The story begins with Soviet researchers keeping five people awake for fifteen days. When the chamber is opened for the first time, the soldiers find one of the prisoners dead. Then the remaining four start dying one after another; one’s spleen ruptured and died of blood loss. The third prisoner died while put under anesthetic. This means that up to that point, there were two test subjects still alive. And then, out of nowhere, the author says, “The surviving THREE subjects were heavily restrained and moved to a medical facility.” Unless one of them had risen from the dead like Lazarus, this sounds like a very improbable situation. The writer, however, further continues to play with the numbers of deaths, so that towards the end, there are three people who have died, one who had a six-hour operation, and another two test subjects who were “given the same surgery, both without anesthetic as well.” Even if you are as brilliant a detective as Hercule Poirot, there is no way you could know where the sixth victim of the experiment came from.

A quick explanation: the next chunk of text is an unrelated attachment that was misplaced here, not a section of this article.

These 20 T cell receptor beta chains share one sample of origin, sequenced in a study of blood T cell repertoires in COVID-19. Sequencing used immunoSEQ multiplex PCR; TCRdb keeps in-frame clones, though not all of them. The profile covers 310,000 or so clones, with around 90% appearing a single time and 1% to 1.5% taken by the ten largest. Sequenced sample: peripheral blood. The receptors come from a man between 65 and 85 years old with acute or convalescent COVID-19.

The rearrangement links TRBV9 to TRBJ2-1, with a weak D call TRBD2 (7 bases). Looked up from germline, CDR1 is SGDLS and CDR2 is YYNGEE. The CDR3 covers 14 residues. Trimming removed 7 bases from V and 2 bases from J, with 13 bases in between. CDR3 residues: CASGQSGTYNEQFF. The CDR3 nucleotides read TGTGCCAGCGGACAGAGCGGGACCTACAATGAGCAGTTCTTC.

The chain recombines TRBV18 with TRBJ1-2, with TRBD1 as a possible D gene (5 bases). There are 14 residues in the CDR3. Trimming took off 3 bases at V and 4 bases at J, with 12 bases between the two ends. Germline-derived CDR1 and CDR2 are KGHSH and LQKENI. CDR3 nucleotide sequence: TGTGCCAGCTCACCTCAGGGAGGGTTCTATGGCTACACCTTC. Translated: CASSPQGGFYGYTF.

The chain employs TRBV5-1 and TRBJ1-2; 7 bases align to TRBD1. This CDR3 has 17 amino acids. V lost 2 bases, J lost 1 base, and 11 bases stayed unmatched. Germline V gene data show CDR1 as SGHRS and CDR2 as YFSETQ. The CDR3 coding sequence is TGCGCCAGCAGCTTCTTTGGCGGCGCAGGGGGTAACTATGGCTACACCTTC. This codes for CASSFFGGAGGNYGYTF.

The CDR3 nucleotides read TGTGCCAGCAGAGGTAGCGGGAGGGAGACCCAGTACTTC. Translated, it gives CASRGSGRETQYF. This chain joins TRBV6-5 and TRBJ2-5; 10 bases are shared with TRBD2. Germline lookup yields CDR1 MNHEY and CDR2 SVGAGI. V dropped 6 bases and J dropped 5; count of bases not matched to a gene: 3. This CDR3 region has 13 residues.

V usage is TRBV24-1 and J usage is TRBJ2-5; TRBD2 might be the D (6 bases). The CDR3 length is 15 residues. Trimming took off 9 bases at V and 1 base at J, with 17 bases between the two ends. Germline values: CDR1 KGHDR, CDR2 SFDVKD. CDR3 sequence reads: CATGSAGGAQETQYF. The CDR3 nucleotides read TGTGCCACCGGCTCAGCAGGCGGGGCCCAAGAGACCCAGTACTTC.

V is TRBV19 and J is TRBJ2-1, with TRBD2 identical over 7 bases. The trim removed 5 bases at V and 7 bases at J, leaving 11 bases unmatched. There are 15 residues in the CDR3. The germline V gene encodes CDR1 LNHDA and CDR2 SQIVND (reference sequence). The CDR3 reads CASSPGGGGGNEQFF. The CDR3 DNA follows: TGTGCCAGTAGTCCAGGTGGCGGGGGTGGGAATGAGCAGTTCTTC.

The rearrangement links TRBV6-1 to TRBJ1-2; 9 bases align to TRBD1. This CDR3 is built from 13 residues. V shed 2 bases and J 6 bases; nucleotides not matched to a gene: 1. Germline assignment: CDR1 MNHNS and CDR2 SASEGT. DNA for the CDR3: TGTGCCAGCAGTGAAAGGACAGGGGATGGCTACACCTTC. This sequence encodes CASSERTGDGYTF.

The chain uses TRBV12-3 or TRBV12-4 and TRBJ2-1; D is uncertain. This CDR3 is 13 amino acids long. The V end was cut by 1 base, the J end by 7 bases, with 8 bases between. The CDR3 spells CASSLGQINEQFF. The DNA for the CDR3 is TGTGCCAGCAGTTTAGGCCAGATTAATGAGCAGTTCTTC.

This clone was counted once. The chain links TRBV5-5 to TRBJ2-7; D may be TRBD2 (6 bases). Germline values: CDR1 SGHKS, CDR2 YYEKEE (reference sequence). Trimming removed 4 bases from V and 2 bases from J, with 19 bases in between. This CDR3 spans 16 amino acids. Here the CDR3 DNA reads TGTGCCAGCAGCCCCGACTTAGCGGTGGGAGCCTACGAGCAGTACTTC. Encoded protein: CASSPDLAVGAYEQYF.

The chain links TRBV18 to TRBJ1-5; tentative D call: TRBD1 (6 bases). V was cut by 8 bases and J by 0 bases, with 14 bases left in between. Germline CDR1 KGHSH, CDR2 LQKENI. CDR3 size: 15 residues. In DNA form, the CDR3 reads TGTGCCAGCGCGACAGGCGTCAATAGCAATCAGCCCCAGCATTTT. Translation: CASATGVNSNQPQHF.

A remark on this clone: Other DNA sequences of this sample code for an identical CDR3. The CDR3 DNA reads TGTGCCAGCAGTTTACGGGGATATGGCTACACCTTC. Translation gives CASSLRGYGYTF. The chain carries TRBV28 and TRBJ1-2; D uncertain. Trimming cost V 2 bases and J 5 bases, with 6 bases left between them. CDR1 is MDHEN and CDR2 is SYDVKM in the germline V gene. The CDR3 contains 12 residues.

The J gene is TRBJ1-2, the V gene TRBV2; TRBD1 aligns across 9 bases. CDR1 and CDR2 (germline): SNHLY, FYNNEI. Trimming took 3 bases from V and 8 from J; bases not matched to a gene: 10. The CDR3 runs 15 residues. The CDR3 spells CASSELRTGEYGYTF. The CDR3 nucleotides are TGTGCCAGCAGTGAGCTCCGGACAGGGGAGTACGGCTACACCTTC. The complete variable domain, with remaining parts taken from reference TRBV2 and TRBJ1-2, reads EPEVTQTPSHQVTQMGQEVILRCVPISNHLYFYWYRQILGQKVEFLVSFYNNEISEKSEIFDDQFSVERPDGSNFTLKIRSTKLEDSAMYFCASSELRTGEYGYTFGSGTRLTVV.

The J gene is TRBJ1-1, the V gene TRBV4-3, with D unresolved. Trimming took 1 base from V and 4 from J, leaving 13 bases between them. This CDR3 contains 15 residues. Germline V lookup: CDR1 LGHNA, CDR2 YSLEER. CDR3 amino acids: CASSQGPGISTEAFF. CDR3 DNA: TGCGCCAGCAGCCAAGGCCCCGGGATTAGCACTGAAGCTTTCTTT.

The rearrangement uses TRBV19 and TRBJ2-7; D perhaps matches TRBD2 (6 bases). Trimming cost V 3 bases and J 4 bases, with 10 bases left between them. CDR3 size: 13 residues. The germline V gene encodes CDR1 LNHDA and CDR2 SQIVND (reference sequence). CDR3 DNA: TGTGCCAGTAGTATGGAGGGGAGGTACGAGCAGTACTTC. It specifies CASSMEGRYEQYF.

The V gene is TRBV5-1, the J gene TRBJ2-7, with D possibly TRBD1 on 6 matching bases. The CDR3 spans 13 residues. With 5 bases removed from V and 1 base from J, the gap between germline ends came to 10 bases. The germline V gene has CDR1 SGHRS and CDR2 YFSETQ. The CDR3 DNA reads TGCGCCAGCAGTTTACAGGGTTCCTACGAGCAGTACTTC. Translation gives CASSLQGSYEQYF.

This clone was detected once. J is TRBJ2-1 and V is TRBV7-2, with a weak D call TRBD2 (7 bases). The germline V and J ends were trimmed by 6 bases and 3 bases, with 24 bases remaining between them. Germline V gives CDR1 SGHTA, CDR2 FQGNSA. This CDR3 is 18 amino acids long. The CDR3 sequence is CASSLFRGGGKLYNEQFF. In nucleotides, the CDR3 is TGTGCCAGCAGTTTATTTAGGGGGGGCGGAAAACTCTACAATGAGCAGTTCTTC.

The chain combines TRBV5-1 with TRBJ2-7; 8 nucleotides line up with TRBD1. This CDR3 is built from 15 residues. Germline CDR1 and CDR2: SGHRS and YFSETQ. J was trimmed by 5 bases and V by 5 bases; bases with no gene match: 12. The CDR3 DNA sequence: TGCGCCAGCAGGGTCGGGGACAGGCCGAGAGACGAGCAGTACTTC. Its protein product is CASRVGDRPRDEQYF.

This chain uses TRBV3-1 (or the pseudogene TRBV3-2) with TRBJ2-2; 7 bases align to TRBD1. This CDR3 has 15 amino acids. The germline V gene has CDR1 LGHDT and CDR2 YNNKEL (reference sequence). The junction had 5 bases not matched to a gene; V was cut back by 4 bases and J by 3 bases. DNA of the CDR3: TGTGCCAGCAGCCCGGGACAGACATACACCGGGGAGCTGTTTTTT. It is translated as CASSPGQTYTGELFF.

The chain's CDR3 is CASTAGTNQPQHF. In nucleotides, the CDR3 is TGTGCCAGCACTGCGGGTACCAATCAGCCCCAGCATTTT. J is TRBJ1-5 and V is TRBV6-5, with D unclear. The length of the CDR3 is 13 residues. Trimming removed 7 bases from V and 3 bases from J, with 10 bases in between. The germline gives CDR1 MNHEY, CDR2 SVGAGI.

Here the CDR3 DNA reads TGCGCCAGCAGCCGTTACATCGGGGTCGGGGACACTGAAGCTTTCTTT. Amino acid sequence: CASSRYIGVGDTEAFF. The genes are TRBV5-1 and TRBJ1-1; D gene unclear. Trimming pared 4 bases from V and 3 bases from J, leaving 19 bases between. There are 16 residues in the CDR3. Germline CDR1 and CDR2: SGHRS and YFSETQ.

12. The Number Of “Believers” Outdoes The Number Of “Non-Believers”
Whoever has fallen upon the story either loves it or hates it, either believes in its authenticity or totally rejects it. We have no idea as to how much of it can be real, but when everything fails, you are still left with your inexplicable love for horror. Recently, the site Debate.org, where many controversial issues are open for the audience to freely debate on, asked its users if they thought the Russian Sleep Experiment could possibly be real. 57% of the participants answered positively. 43% called it “a sci-fi horror story.” Most of the reasoning pro the validity of the experiment orbits around the following argument, “Even though the Nazis are famous for their cruelty, few people realize Stalin’s regime was even more horrific. I believe it to be plausible because it happened after WW2, thus prisoners of war would have been an obvious choice for experiments.“